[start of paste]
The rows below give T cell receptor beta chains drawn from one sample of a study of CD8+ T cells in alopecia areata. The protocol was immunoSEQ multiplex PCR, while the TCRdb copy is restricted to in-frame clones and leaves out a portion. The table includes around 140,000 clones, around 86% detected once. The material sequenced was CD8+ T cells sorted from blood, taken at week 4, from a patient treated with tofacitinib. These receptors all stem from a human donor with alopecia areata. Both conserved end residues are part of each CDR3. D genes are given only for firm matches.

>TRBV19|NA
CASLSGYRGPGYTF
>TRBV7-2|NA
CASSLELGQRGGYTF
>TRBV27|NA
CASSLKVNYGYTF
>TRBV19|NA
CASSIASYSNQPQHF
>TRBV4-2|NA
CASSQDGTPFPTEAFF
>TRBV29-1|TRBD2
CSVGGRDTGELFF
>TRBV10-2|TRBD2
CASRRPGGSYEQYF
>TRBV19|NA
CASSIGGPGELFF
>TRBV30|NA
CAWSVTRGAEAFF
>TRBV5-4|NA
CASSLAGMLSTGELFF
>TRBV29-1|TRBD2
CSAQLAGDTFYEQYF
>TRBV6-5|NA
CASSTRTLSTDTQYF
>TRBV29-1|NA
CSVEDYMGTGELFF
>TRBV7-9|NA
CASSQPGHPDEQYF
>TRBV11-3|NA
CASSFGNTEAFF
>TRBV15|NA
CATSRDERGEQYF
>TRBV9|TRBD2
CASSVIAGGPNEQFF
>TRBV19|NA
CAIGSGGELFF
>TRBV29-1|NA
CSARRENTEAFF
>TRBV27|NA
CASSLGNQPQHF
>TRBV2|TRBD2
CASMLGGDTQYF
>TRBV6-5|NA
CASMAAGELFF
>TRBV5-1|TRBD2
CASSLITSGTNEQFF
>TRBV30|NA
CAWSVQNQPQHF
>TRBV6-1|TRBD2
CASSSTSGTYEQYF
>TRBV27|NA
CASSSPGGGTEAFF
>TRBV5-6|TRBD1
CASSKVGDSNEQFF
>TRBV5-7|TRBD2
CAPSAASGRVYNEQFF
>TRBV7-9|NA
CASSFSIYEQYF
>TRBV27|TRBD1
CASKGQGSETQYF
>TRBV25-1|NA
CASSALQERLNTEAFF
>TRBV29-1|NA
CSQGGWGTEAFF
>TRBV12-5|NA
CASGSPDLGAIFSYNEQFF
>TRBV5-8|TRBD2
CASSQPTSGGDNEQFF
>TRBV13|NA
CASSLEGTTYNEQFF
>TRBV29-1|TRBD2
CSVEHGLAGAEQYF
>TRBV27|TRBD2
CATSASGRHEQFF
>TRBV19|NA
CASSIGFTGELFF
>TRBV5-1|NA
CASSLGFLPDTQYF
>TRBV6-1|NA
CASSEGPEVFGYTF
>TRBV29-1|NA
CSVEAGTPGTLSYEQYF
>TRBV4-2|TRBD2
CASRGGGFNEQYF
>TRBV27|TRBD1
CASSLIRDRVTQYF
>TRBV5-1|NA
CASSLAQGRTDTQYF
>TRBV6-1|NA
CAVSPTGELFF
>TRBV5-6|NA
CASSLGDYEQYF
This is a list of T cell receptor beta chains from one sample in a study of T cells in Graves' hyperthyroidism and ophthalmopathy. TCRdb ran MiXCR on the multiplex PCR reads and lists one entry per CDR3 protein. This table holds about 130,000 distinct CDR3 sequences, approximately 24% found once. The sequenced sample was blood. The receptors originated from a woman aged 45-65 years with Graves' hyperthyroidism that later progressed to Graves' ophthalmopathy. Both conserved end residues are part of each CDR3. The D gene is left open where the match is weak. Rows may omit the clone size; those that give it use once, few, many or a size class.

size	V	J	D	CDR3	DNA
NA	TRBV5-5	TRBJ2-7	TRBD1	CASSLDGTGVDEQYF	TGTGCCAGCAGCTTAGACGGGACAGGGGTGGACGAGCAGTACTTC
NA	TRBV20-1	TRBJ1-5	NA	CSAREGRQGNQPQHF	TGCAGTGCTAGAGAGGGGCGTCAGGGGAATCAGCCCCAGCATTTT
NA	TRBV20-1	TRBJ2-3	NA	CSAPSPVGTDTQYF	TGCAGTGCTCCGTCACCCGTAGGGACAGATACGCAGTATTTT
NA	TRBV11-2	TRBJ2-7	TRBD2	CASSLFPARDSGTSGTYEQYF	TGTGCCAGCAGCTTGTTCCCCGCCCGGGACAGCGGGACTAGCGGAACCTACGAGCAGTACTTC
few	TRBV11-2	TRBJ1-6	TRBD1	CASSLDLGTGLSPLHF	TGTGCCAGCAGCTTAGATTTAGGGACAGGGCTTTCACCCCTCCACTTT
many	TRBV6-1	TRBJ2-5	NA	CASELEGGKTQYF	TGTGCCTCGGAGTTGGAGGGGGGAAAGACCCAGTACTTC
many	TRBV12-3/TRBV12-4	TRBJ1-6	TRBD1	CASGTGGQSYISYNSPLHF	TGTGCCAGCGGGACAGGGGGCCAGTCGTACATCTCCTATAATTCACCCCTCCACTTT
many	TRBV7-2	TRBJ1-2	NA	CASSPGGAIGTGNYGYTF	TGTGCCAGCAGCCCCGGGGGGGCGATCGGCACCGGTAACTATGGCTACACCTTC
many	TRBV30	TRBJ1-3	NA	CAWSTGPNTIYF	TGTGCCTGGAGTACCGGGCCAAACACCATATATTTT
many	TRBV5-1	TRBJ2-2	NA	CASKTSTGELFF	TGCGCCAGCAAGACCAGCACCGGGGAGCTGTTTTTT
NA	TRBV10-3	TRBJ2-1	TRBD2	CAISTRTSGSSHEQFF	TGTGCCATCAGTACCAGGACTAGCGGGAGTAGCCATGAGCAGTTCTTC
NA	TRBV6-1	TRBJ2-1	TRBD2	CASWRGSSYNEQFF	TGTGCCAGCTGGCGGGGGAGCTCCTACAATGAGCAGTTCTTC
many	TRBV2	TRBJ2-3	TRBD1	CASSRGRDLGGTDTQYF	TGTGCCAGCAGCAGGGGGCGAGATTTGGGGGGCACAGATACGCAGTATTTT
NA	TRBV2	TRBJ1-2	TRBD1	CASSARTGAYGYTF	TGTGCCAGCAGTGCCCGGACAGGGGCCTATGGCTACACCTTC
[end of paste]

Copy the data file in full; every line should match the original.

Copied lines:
The rows below give T cell receptor beta chains drawn from one sample of a study of CD8+ T cells in alopecia areata. The protocol was immunoSEQ multiplex PCR, while the TCRdb copy is restricted to in-frame clones and leaves out a portion. The table includes around 140,000 clones, around 86% detected once. The material sequenced was CD8+ T cells sorted from blood, taken at week 4, from a patient treated with tofacitinib. These receptors all stem from a human donor with alopecia areata. Both conserved end residues are part of each CDR3. D genes are given only for firm matches.

>TRBV19|NA
CASLSGYRGPGYTF
>TRBV7-2|NA
CASSLELGQRGGYTF
>TRBV27|NA
CASSLKVNYGYTF
>TRBV19|NA
CASSIASYSNQPQHF
>TRBV4-2|NA
CASSQDGTPFPTEAFF
>TRBV29-1|TRBD2
CSVGGRDTGELFF
>TRBV10-2|TRBD2
CASRRPGGSYEQYF
>TRBV19|NA
CASSIGGPGELFF
>TRBV30|NA
CAWSVTRGAEAFF
>TRBV5-4|NA
CASSLAGMLSTGELFF
>TRBV29-1|TRBD2
CSAQLAGDTFYEQYF
>TRBV6-5|NA
CASSTRTLSTDTQYF
>TRBV29-1|NA
CSVEDYMGTGELFF
>TRBV7-9|NA
CASSQPGHPDEQYF
>TRBV11-3|NA
CASSFGNTEAFF
>TRBV15|NA
CATSRDERGEQYF
>TRBV9|TRBD2
CASSVIAGGPNEQFF
>TRBV19|NA
CAIGSGGELFF
>TRBV29-1|NA
CSARRENTEAFF
>TRBV27|NA
CASSLGNQPQHF
>TRBV2|TRBD2
CASMLGGDTQYF
>TRBV6-5|NA
CASMAAGELFF
>TRBV5-1|TRBD2
CASSLITSGTNEQFF
>TRBV30|NA
CAWSVQNQPQHF
>TRBV6-1|TRBD2
CASSSTSGTYEQYF
>TRBV27|NA
CASSSPGGGTEAFF
>TRBV5-6|TRBD1
CASSKVGDSNEQFF
>TRBV5-7|TRBD2
CAPSAASGRVYNEQFF
>TRBV7-9|NA
CASSFSIYEQYF
>TRBV27|TRBD1
CASKGQGSETQYF
>TRBV25-1|NA
CASSALQERLNTEAFF
>TRBV29-1|NA
CSQGGWGTEAFF
>TRBV12-5|NA
CASGSPDLGAIFSYNEQFF
>TRBV5-8|TRBD2
CASSQPTSGGDNEQFF
>TRBV13|NA
CASSLEGTTYNEQFF
>TRBV29-1|TRBD2
CSVEHGLAGAEQYF
>TRBV27|TRBD2
CATSASGRHEQFF
>TRBV19|NA
CASSIGFTGELFF
>TRBV5-1|NA
CASSLGFLPDTQYF
>TRBV6-1|NA
CASSEGPEVFGYTF
>TRBV29-1|NA
CSVEAGTPGTLSYEQYF
>TRBV4-2|TRBD2
CASRGGGFNEQYF
>TRBV27|TRBD1
CASSLIRDRVTQYF
>TRBV5-1|NA
CASSLAQGRTDTQYF
>TRBV6-1|NA
CAVSPTGELFF
>TRBV5-6|NA
CASSLGDYEQYF
This is a list of T cell receptor beta chains from one sample in a study of T cells in Graves' hyperthyroidism and ophthalmopathy. TCRdb ran MiXCR on the multiplex PCR reads and lists one entry per CDR3 protein. This table holds about 130,000 distinct CDR3 sequences, approximately 24% found once. The sequenced sample was blood. The receptors originated from a woman aged 45-65 years with Graves' hyperthyroidism that later progressed to Graves' ophthalmopathy. Both conserved end residues are part of each CDR3. The D gene is left open where the match is weak. Rows may omit the clone size; those that give it use once, few, many or a size class.

size	V	J	D	CDR3	DNA
NA	TRBV5-5	TRBJ2-7	TRBD1	CASSLDGTGVDEQYF	TGTGCCAGCAGCTTAGACGGGACAGGGGTGGACGAGCAGTACTTC
NA	TRBV20-1	TRBJ1-5	NA	CSAREGRQGNQPQHF	TGCAGTGCTAGAGAGGGGCGTCAGGGGAATCAGCCCCAGCATTTT
NA	TRBV20-1	TRBJ2-3	NA	CSAPSPVGTDTQYF	TGCAGTGCTCCGTCACCCGTAGGGACAGATACGCAGTATTTT
NA	TRBV11-2	TRBJ2-7	TRBD2	CASSLFPARDSGTSGTYEQYF	TGTGCCAGCAGCTTGTTCCCCGCCCGGGACAGCGGGACTAGCGGAACCTACGAGCAGTACTTC
few	TRBV11-2	TRBJ1-6	TRBD1	CASSLDLGTGLSPLHF	TGTGCCAGCAGCTTAGATTTAGGGACAGGGCTTTCACCCCTCCACTTT
many	TRBV6-1	TRBJ2-5	NA	CASELEGGKTQYF	TGTGCCTCGGAGTTGGAGGGGGGAAAGACCCAGTACTTC
many	TRBV12-3/TRBV12-4	TRBJ1-6	TRBD1	CASGTGGQSYISYNSPLHF	TGTGCCAGCGGGACAGGGGGCCAGTCGTACATCTCCTATAATTCACCCCTCCACTTT
many	TRBV7-2	TRBJ1-2	NA	CASSPGGAIGTGNYGYTF	TGTGCCAGCAGCCCCGGGGGGGCGATCGGCACCGGTAACTATGGCTACACCTTC
many	TRBV30	TRBJ1-3	NA	CAWSTGPNTIYF	TGTGCCTGGAGTACCGGGCCAAACACCATATATTTT
many	TRBV5-1	TRBJ2-2	NA	CASKTSTGELFF	TGCGCCAGCAAGACCAGCACCGGGGAGCTGTTTTTT
NA	TRBV10-3	TRBJ2-1	TRBD2	CAISTRTSGSSHEQFF	TGTGCCATCAGTACCAGGACTAGCGGGAGTAGCCATGAGCAGTTCTTC
NA	TRBV6-1	TRBJ2-1	TRBD2	CASWRGSSYNEQFF	TGTGCCAGCTGGCGGGGGAGCTCCTACAATGAGCAGTTCTTC
many	TRBV2	TRBJ2-3	TRBD1	CASSRGRDLGGTDTQYF	TGTGCCAGCAGCAGGGGGCGAGATTTGGGGGGCACAGATACGCAGTATTTT
NA	TRBV2	TRBJ1-2	TRBD1	CASSARTGAYGYTF	TGTGCCAGCAGTGCCCGGACAGGGGCCTATGGCTACACCTTC